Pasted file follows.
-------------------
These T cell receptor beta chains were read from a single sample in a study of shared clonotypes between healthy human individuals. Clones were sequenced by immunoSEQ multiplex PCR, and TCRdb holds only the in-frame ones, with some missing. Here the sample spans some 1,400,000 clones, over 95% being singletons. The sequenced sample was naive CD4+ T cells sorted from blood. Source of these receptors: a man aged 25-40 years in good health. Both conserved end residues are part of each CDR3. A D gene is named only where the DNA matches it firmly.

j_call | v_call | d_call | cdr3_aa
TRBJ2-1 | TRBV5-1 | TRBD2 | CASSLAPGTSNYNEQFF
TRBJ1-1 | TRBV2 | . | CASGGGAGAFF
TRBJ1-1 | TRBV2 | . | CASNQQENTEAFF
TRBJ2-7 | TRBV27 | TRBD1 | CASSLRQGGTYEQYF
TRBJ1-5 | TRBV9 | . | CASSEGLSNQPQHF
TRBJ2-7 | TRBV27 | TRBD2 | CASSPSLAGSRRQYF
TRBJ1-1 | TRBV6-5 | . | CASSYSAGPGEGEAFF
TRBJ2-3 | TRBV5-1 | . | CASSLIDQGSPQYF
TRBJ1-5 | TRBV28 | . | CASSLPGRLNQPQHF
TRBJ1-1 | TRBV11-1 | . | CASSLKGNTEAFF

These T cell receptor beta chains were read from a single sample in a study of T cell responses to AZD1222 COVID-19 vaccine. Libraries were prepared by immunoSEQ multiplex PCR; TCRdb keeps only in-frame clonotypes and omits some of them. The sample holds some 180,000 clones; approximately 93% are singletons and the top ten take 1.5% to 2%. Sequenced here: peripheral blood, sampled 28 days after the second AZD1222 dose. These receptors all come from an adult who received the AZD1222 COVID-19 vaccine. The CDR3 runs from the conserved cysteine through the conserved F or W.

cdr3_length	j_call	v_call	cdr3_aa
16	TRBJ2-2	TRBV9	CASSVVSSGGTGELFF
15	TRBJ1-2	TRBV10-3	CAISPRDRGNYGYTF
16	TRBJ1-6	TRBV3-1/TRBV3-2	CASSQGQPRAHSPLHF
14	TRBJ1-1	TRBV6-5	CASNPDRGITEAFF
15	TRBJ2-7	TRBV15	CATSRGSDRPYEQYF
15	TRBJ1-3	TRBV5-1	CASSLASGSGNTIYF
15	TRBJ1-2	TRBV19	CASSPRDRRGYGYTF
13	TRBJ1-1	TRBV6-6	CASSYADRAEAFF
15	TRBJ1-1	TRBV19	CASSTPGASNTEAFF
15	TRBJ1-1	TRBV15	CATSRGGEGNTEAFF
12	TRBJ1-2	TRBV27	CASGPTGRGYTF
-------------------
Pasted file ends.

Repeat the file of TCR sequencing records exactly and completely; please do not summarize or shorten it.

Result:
These T cell receptor beta chains were read from a single sample in a study of shared clonotypes between healthy human individuals. Clones were sequenced by immunoSEQ multiplex PCR, and TCRdb holds only the in-frame ones, with some missing. Here the sample spans some 1,400,000 clones, over 95% being singletons. The sequenced sample was naive CD4+ T cells sorted from blood. Source of these receptors: a man aged 25-40 years in good health. Both conserved end residues are part of each CDR3. A D gene is named only where the DNA matches it firmly.

j_call | v_call | d_call | cdr3_aa
TRBJ2-1 | TRBV5-1 | TRBD2 | CASSLAPGTSNYNEQFF
TRBJ1-1 | TRBV2 | . | CASGGGAGAFF
TRBJ1-1 | TRBV2 | . | CASNQQENTEAFF
TRBJ2-7 | TRBV27 | TRBD1 | CASSLRQGGTYEQYF
TRBJ1-5 | TRBV9 | . | CASSEGLSNQPQHF
TRBJ2-7 | TRBV27 | TRBD2 | CASSPSLAGSRRQYF
TRBJ1-1 | TRBV6-5 | . | CASSYSAGPGEGEAFF
TRBJ2-3 | TRBV5-1 | . | CASSLIDQGSPQYF
TRBJ1-5 | TRBV28 | . | CASSLPGRLNQPQHF
TRBJ1-1 | TRBV11-1 | . | CASSLKGNTEAFF

These T cell receptor beta chains were read from a single sample in a study of T cell responses to AZD1222 COVID-19 vaccine. Libraries were prepared by immunoSEQ multiplex PCR; TCRdb keeps only in-frame clonotypes and omits some of them. The sample holds some 180,000 clones; approximately 93% are singletons and the top ten take 1.5% to 2%. Sequenced here: peripheral blood, sampled 28 days after the second AZD1222 dose. These receptors all come from an adult who received the AZD1222 COVID-19 vaccine. The CDR3 runs from the conserved cysteine through the conserved F or W.

cdr3_length	j_call	v_call	cdr3_aa
16	TRBJ2-2	TRBV9	CASSVVSSGGTGELFF
15	TRBJ1-2	TRBV10-3	CAISPRDRGNYGYTF
16	TRBJ1-6	TRBV3-1/TRBV3-2	CASSQGQPRAHSPLHF
14	TRBJ1-1	TRBV6-5	CASNPDRGITEAFF
15	TRBJ2-7	TRBV15	CATSRGSDRPYEQYF
15	TRBJ1-3	TRBV5-1	CASSLASGSGNTIYF
15	TRBJ1-2	TRBV19	CASSPRDRRGYGYTF
13	TRBJ1-1	TRBV6-6	CASSYADRAEAFF
15	TRBJ1-1	TRBV19	CASSTPGASNTEAFF
15	TRBJ1-1	TRBV15	CATSRGGEGNTEAFF
12	TRBJ1-2	TRBV27	CASGPTGRGYTF